Dutch grower Koppert Cress has begun working with Britain's Craft Guild of Chefs to train its wide-ranging members in the versatility of microgreens.
The chefs’ association, whose members come from all sectors of foodservice and hospitality, work in positions ranging from trainee to top management. And one of the guild’s main objectives is to boost standards in professional cooking through education and training.
As such, it has joined forces with Koppert Cress to teach chefs about the versatility of microgreens and cresses, and how they can be used to enhance a menu.
The Dutch producer is, above all, keen to see microgreens used as an ingredient in a dish rather than simply a garnish, and wants educate chefs in the difference between microgreens and pre-cut cresses.
Microgreens, which are typically harvested after just one to two weeks, are the baby version of a mature vegetable. They are sold as living plants in biodegradable cellulose and tend to have more nutritional value than pre-cut cresses, whose nutrient levels diminish once harvested.
David Mulcahy, vice president of The Craft Guild of Chefs and food development and innovation director at catering supplier Sodexo UK and Ireland, welcomed the collaboration.
“Ongoing education for professional chefs is imperative, and menu development can be enhanced by innovative food pairings and cress being used as an ingredient as opposed to just a garnish,” he said.
“This is great news all round and I look forward to adding value to chefs’ knowledge in microgreens and cresses with Koppert.”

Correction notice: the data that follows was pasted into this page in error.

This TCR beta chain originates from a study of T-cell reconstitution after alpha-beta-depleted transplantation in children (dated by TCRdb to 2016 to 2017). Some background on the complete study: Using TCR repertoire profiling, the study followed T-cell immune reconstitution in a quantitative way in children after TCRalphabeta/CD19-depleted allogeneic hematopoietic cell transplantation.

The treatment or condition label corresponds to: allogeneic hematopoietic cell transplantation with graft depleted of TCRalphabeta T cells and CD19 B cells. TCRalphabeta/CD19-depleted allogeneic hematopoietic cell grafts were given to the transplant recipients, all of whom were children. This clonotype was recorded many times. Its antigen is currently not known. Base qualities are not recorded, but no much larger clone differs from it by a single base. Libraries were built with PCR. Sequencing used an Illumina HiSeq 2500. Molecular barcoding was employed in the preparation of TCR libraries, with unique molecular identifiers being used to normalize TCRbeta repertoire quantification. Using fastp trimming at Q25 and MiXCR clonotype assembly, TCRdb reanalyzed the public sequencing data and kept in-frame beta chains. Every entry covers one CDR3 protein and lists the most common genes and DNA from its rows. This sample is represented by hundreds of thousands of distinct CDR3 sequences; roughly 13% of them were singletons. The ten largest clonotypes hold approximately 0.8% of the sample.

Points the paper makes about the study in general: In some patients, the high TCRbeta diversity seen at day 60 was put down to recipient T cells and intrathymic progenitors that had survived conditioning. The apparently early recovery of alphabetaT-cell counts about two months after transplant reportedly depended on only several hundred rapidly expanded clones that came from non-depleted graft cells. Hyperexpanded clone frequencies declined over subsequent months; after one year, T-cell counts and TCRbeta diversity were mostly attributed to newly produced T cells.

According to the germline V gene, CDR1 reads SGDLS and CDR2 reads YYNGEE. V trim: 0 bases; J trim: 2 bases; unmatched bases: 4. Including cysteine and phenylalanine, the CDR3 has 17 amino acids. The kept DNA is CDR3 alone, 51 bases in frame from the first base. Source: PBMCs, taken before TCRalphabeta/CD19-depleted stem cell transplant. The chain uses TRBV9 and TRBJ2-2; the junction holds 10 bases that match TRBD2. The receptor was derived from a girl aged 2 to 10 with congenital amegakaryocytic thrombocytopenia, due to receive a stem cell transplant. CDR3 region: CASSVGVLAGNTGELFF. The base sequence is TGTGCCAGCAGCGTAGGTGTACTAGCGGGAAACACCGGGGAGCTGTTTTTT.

Koppert Cress has identified a knowledge gap in this area, which it is already trying to bridge through its ‘Cressperience’ taster days, showcasing the Koppert Cress educational programme.
These training days highlight the benefits of using and eating microgreens, as well as teaching chefs about their flavour profiles and possible food pairings, and providing recipe suggestions.
Koppert Cress UK and UAE country manager, Paul Da-Costa-Greaves, said: “An observation of a complete knowledge gap prompted me to set about forging strategic alliances with industry bodies admired by top chefs.
“We will offer every Craft Guild member an educational brochure explaining, in great depth, the difference between microgreens and cress. This document achieves a combination of theory and practical understanding and food pairing combinations.”
Hard copies and an electronic version of the microgreens manual are now available in the UK, the Middle East and the UAE. For more information, contact Paul Da-Costa-Greaves at firstname.lastname@example.org.